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Session 1 World Bank Institute

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1 Session 1 World Bank Institute
What is Risk Sensitive Land Use Planning? Basic Concepts and Terminology Session 1 World Bank Institute Risk Sensitive Land Use Planning

2 Urban Vulnerability Factors
Large concentration of people, physical and financial assets Continuous inflow of people attracted by socio-economic opportunities for jobs and income generation Large number of urban poor in unsafe living conditions Located in coastal areas exposed to hydro-meteorological hazards and in geologically active zones Differential vulnerability due to differences in economic base, political institutions and management capacity Risk Sensitive Land Use Planning 2

3 Urbanization and Disasters
Recorded disaster events and world urban population (1950–2006) Data Sources: EM-DAT, CRED database, United Nations, 2005 Risk Sensitive Land Use Planning Risk Sensitive Land Use Planning 3

4 Risk Sensitive Land Use Planning
High and Low Probability Events Small Shocks Large Shocks Exposure to risk Individuals and small groups Communities, city regions, cities, global Systems at risk Individual health and livelihoods, subcomponents of critical infrastructure, local economic or ecological systems Social stability, critical infrastructure, urban economies, ecosystem Frequency of hazard event High (everyday) Low (episodic) Associated loss High aggregate loss Large loss from individual event Type of hazard Localized hazard events such as flooding or small fire outbreaks or irresponsible driving Widespread hazard events such as severe earthquakes or major release of toxic chemicals Risk Sensitive Land Use Planning

5 Urbanization and Disaster Risk
Unregulated Development Settlements in hazard-prone areas Unsafe, sub-standard building and infrastructure construction Lack of open spaces Unplanned urban growth Lack of or inadequate planning and poor plan implementation Inadequate Governance Ineffective enforcement mechanisms Environmental Mismanagement Unsustainable land use practices Social Destitution Risk Sensitive Land Use Planning Risk Sensitive Land Use Planning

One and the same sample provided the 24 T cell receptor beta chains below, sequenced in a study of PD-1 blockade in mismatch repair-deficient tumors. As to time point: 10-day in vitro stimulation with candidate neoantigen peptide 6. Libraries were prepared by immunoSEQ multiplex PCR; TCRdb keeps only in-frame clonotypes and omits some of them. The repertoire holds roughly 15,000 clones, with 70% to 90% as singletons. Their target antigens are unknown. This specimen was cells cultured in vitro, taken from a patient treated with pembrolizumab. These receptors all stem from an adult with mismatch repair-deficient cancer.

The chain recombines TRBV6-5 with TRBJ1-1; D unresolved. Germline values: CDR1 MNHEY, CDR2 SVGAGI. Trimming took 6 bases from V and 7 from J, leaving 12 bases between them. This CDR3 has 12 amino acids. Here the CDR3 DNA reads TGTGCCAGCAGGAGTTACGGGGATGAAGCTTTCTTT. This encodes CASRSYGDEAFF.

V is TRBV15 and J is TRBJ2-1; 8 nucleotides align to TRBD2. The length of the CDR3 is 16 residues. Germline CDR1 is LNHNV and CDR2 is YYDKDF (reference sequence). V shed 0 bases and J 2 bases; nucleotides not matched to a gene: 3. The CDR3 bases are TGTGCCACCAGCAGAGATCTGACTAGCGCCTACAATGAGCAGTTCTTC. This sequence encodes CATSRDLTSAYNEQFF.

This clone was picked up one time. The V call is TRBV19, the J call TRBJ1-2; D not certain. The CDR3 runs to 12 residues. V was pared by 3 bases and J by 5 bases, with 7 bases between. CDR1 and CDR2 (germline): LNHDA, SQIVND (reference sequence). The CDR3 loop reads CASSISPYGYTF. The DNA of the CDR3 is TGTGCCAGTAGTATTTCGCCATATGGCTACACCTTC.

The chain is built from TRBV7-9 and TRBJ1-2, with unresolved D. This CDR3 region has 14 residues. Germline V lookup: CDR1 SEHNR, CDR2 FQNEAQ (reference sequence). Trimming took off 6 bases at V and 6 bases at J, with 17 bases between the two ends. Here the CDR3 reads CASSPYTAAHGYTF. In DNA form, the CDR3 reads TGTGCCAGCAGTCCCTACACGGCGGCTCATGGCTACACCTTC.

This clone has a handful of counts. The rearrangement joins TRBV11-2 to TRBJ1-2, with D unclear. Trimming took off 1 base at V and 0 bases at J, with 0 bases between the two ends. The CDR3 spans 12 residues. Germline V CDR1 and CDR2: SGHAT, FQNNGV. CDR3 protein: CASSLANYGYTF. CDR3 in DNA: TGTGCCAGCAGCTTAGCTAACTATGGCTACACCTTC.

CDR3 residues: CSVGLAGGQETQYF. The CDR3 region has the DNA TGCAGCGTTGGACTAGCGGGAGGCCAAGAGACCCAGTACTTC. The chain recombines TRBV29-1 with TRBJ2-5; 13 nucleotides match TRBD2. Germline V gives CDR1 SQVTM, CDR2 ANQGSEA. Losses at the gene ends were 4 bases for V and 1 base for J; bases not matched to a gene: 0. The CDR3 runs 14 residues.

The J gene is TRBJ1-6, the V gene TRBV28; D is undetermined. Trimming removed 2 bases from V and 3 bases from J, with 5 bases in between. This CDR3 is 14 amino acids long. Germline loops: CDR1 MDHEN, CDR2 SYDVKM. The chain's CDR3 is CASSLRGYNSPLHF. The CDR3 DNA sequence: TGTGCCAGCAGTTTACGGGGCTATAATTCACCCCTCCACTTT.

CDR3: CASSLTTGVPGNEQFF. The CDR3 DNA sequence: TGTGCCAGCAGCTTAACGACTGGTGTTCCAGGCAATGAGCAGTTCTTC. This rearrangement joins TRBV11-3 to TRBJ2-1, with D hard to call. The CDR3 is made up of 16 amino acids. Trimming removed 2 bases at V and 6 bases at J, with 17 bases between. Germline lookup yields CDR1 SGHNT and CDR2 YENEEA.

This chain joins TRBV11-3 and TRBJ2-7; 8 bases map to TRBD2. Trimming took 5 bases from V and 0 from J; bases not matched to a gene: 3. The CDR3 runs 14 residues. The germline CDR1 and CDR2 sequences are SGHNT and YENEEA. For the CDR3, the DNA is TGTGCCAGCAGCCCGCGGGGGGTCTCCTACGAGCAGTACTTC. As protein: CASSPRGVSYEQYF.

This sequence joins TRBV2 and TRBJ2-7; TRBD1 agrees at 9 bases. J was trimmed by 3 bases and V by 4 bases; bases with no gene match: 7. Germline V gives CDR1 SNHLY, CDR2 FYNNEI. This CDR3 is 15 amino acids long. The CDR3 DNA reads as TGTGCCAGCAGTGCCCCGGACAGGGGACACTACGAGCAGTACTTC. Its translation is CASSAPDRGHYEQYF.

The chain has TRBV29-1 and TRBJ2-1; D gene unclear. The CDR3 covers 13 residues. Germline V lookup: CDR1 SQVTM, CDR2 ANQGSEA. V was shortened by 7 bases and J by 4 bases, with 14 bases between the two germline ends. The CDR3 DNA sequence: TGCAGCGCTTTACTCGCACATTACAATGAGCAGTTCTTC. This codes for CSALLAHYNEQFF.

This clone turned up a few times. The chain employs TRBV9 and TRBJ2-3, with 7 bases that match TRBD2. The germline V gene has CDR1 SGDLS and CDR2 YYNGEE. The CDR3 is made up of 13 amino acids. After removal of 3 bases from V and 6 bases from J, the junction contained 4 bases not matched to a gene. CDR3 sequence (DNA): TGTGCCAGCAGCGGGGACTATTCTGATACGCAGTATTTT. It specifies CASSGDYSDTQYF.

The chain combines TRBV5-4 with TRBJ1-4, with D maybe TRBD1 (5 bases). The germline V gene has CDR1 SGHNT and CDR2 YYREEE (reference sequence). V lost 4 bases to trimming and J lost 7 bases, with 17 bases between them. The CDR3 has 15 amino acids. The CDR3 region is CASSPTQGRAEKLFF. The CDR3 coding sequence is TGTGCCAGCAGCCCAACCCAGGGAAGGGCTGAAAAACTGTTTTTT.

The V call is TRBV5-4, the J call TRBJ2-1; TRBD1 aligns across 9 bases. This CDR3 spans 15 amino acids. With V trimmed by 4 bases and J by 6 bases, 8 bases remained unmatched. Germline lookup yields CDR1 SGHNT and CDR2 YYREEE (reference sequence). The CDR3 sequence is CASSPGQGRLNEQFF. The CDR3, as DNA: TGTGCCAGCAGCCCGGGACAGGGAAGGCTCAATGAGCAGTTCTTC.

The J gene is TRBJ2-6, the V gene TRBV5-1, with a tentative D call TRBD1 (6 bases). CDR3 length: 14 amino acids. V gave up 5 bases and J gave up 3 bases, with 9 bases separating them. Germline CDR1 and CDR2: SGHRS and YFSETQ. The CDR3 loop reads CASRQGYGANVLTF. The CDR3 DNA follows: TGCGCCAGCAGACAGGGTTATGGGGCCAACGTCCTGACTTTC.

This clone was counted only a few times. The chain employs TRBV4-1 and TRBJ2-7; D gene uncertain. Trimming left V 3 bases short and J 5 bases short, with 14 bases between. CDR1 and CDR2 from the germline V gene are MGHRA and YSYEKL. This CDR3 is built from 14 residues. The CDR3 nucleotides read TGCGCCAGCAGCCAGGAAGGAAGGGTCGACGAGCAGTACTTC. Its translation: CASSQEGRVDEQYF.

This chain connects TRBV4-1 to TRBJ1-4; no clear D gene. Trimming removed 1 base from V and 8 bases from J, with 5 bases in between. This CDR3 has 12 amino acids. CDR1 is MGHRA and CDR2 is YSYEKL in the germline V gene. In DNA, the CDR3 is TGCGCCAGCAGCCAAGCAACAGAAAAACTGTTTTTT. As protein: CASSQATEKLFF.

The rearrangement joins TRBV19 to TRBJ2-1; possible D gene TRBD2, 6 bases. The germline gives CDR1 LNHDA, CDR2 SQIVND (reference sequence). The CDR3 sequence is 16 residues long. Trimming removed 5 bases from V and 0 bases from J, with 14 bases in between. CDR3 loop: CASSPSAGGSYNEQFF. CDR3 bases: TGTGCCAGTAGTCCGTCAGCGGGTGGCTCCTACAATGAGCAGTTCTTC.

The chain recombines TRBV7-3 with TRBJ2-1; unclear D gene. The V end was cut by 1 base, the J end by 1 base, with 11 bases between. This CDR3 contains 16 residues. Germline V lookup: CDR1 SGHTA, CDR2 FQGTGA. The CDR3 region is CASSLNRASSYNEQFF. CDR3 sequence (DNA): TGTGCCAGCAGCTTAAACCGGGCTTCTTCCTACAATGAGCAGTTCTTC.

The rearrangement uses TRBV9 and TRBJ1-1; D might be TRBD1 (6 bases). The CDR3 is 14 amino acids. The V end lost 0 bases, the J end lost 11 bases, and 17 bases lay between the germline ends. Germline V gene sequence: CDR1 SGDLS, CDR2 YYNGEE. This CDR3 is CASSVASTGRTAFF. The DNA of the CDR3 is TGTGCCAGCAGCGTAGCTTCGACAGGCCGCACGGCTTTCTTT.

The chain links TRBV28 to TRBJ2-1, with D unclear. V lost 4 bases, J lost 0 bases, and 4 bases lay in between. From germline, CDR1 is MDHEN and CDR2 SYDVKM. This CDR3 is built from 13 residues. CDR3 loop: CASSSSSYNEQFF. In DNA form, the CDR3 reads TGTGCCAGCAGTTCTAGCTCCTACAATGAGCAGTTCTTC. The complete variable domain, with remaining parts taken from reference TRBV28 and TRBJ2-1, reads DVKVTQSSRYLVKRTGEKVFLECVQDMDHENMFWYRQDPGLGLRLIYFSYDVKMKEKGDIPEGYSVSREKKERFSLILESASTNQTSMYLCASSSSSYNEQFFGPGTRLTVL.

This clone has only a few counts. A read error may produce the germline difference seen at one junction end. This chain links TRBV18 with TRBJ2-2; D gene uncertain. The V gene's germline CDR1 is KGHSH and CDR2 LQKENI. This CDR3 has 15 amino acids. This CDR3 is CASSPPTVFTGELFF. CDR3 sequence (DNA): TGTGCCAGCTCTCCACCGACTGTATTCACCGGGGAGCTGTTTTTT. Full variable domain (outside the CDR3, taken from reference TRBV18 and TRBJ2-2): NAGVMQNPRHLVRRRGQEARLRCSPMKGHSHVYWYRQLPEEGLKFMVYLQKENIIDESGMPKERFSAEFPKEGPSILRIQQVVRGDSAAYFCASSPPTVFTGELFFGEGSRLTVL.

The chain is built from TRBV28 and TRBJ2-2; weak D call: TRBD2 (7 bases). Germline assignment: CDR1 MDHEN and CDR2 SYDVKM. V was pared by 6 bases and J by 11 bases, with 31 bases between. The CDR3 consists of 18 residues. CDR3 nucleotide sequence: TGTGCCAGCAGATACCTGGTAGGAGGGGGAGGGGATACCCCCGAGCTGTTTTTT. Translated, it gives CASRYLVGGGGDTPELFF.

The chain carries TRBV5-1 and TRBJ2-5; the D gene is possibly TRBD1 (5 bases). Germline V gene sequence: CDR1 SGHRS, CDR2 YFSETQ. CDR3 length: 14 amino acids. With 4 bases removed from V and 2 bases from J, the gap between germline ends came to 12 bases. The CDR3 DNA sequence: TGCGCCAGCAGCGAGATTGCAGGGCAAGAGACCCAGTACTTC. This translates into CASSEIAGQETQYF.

6 Risk Sensitive Land Use Planning
Proliferation of Urban Slums Nearly 1 billion people live in urban slums, and predicted to grow to 2 billion by 2030 Inadequate and insecure living conditions that generate hazards Home to many people with few resources and thus, high vulnerability Have fewer assets, supporting institutions, and opportunities Result of poverty, limited access to affordable land, lack of political will, bad policy and inadequate planning Risk Sensitive Land Use Planning 6

7 Risk Sensitive Land Use Planning
New Risk: Climate Change Rising global temperatures, changes in weather patterns and sea levels Increased number of extreme weather events such as tropical cyclones, flooding and heat waves Migration from rural to urban areas Cities contribute to global warming through carbon emissions Risk Sensitive Land Use Planning

8 Risk Sensitive Land Use Planning
Land Use: Creates and Solves Problems Human activity changes the land natural state Land use affects physical, social and economic development of the community Socio-economic conditions of the community influence land use Land use decisions change the communities’ vulnerability and disaster risk Reduces or mitigates existing risk Can create new vulnerabilities Risk Sensitive Land Use Planning 8

9 Risk Sensitive Land Use Planning
Involves management of natural as well as built environment Proactive and on-going exercise to regulate use and development of land Minimizes damage to physical and institutional assets, environmental capital, and human life Primarily a government function pursued at the local rather than national level Risk Sensitive Land Use Planning

10 Risk Sensitive Land Use Planning
Land Use Planning and Risk Reduction Effective tool for incorporating disaster risk reduction into urban development processes Risk reduction-driven land use planning is able to: Promote sustainable urban growth with no new risks Identify and mitigate risks embedded in existing land use Modify and reduce vulnerabilities of people and places Reduce human losses and increase ability to recover Reduce the economic, social and environmental costs of disasters Pursued at local level (ideal level), which allows to: Address environmental issues in detail Regulate land use patterns at individual parcel level Enforce safe construction practices at project level Coordinate community-based early warning systems and provide support Risk Sensitive Land Use Planning